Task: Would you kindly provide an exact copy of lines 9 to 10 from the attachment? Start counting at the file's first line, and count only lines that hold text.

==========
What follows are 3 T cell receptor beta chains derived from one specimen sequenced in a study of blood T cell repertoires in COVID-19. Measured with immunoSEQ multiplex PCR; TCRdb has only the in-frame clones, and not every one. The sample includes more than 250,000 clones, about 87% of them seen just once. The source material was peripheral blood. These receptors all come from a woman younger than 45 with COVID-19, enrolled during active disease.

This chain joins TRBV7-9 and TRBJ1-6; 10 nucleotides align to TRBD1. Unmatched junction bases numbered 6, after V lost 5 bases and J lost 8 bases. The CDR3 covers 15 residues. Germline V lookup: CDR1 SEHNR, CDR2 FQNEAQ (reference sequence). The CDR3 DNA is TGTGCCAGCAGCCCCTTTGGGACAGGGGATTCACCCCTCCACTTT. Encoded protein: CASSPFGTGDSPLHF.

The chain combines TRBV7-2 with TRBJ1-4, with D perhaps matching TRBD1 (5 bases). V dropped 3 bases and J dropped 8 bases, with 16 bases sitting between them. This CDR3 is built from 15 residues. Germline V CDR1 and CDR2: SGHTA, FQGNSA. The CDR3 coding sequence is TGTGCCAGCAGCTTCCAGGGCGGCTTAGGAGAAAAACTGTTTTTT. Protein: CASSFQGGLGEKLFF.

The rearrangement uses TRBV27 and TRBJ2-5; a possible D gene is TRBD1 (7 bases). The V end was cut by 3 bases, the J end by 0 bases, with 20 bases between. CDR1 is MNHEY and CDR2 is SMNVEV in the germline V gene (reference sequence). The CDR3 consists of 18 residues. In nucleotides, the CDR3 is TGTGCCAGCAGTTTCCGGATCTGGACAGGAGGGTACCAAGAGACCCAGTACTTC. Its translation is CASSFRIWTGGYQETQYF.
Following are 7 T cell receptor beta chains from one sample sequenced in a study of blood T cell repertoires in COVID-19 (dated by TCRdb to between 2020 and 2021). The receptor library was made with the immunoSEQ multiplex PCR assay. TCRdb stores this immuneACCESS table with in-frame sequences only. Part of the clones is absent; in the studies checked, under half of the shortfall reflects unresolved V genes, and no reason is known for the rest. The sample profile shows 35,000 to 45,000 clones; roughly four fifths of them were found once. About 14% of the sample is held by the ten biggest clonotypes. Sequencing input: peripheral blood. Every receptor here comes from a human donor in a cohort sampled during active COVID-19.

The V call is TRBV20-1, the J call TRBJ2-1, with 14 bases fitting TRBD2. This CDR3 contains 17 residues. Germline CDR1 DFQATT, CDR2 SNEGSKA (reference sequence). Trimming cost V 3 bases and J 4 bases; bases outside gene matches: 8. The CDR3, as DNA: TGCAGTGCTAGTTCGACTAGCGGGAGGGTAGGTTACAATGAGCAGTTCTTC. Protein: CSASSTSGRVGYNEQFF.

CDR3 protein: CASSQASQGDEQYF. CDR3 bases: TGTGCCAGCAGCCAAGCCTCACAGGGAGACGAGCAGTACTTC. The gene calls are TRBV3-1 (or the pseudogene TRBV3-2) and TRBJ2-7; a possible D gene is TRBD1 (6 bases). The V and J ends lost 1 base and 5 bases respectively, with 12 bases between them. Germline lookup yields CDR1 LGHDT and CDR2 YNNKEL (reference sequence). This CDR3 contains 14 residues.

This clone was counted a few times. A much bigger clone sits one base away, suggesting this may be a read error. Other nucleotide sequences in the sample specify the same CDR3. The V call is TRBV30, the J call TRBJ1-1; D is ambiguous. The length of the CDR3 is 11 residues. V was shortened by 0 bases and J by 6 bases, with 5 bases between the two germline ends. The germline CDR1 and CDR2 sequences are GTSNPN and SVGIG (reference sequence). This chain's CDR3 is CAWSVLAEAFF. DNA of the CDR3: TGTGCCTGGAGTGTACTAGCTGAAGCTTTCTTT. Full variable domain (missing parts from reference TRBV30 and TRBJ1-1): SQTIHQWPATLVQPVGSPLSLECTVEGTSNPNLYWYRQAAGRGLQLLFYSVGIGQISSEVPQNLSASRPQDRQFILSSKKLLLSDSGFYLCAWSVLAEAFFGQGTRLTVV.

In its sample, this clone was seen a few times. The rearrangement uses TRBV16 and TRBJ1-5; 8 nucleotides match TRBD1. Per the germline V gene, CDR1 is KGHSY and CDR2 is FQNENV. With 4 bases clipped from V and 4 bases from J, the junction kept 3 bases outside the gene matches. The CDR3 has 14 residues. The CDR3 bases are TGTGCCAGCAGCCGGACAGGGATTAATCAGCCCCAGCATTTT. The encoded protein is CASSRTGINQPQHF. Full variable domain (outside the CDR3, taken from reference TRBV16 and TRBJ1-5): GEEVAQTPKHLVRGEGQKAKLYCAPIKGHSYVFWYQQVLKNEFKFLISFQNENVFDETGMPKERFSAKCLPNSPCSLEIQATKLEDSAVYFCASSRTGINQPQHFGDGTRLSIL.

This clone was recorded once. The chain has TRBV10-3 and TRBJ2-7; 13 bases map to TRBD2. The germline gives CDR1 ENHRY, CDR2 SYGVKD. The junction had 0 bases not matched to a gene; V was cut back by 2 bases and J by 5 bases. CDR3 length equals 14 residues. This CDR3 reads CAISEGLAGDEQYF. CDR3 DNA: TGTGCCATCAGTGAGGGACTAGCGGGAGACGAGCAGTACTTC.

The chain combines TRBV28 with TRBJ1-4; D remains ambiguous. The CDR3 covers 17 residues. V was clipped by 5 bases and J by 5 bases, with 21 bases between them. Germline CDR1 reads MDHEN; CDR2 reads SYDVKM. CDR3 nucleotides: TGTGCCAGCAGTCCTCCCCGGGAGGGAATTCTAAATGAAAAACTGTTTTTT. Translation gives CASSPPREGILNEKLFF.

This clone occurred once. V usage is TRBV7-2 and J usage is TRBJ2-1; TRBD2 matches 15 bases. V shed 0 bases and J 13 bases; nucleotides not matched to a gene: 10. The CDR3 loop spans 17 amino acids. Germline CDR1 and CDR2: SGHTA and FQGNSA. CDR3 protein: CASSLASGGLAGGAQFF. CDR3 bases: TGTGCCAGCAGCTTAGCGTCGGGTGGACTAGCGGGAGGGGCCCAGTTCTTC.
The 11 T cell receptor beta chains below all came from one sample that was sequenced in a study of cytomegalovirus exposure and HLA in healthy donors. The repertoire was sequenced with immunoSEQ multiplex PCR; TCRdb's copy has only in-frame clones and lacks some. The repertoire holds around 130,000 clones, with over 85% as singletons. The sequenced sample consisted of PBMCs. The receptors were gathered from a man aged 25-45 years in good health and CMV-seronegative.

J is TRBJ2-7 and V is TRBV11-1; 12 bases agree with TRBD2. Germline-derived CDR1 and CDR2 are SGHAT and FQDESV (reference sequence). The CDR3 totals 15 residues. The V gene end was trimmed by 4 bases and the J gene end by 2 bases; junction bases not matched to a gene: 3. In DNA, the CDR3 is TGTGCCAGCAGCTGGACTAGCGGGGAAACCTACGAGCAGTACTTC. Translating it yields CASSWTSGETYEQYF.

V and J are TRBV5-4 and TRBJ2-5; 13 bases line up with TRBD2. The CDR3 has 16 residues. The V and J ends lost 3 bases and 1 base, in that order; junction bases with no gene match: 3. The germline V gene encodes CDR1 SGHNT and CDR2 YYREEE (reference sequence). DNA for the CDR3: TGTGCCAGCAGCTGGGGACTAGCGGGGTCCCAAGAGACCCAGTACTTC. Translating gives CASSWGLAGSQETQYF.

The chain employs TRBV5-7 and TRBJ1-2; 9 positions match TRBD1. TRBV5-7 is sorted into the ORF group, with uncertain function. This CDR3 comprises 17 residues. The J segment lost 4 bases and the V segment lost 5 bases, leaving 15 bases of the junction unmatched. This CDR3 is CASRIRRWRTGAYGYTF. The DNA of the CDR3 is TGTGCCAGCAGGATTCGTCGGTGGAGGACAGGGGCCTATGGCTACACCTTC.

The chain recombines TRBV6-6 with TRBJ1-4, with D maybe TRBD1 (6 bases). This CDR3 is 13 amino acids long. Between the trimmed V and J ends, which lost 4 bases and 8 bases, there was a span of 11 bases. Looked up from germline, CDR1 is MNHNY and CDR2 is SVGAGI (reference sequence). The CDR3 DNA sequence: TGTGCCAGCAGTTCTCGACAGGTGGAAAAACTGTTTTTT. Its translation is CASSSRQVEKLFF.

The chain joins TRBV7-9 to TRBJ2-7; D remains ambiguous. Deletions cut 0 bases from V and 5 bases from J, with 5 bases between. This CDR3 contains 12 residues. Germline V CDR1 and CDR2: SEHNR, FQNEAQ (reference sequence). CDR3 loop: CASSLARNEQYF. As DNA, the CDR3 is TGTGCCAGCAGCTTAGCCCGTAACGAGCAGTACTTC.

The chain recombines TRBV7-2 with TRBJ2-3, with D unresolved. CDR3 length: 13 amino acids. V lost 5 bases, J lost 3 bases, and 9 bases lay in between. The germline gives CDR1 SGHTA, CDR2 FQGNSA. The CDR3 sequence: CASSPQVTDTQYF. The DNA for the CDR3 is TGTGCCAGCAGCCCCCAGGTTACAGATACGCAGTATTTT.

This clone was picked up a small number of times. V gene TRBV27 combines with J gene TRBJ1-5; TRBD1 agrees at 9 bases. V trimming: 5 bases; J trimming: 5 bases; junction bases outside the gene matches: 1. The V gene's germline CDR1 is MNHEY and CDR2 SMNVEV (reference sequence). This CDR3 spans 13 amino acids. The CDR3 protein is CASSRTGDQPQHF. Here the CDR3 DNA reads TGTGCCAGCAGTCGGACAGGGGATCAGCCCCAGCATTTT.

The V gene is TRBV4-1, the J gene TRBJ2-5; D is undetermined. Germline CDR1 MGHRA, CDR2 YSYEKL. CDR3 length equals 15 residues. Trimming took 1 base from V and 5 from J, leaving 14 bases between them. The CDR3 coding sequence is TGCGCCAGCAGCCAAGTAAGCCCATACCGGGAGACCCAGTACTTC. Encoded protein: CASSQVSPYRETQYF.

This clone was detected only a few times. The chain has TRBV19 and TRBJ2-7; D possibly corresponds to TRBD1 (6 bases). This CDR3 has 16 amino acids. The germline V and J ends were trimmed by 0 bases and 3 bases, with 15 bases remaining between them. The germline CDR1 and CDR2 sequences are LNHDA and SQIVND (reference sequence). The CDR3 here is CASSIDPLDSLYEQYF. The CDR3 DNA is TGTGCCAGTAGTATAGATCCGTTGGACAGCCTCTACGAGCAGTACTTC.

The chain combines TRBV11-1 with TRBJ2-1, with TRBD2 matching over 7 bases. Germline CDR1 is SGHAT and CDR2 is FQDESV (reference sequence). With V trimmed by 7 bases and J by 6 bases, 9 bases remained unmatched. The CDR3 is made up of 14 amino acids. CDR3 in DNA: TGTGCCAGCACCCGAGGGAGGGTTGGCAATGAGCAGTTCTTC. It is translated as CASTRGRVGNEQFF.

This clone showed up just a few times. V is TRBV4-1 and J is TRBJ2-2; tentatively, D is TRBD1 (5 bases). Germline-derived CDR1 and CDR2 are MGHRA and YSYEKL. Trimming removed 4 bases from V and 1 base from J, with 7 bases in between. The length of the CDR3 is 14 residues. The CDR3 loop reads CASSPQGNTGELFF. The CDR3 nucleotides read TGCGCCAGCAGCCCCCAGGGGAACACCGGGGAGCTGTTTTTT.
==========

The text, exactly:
In its sample, this clone was seen a few times. The rearrangement uses TRBV16 and TRBJ1-5; 8 nucleotides match TRBD1. Per the germline V gene, CDR1 is KGHSY and CDR2 is FQNENV. With 4 bases clipped from V and 4 bases from J, the junction kept 3 bases outside the gene matches. The CDR3 has 14 residues. The CDR3 bases are TGTGCCAGCAGCCGGACAGGGATTAATCAGCCCCAGCATTTT. The encoded protein is CASSRTGINQPQHF. Full variable domain (outside the CDR3, taken from reference TRBV16 and TRBJ1-5): GEEVAQTPKHLVRGEGQKAKLYCAPIKGHSYVFWYQQVLKNEFKFLISFQNENVFDETGMPKERFSAKCLPNSPCSLEIQATKLEDSAVYFCASSRTGINQPQHFGDGTRLSIL.

This clone was recorded once. The chain has TRBV10-3 and TRBJ2-7; 13 bases map to TRBD2. The germline gives CDR1 ENHRY, CDR2 SYGVKD. The junction had 0 bases not matched to a gene; V was cut back by 2 bases and J by 5 bases. CDR3 length equals 14 residues. This CDR3 reads CAISEGLAGDEQYF. CDR3 DNA: TGTGCCATCAGTGAGGGACTAGCGGGAGACGAGCAGTACTTC.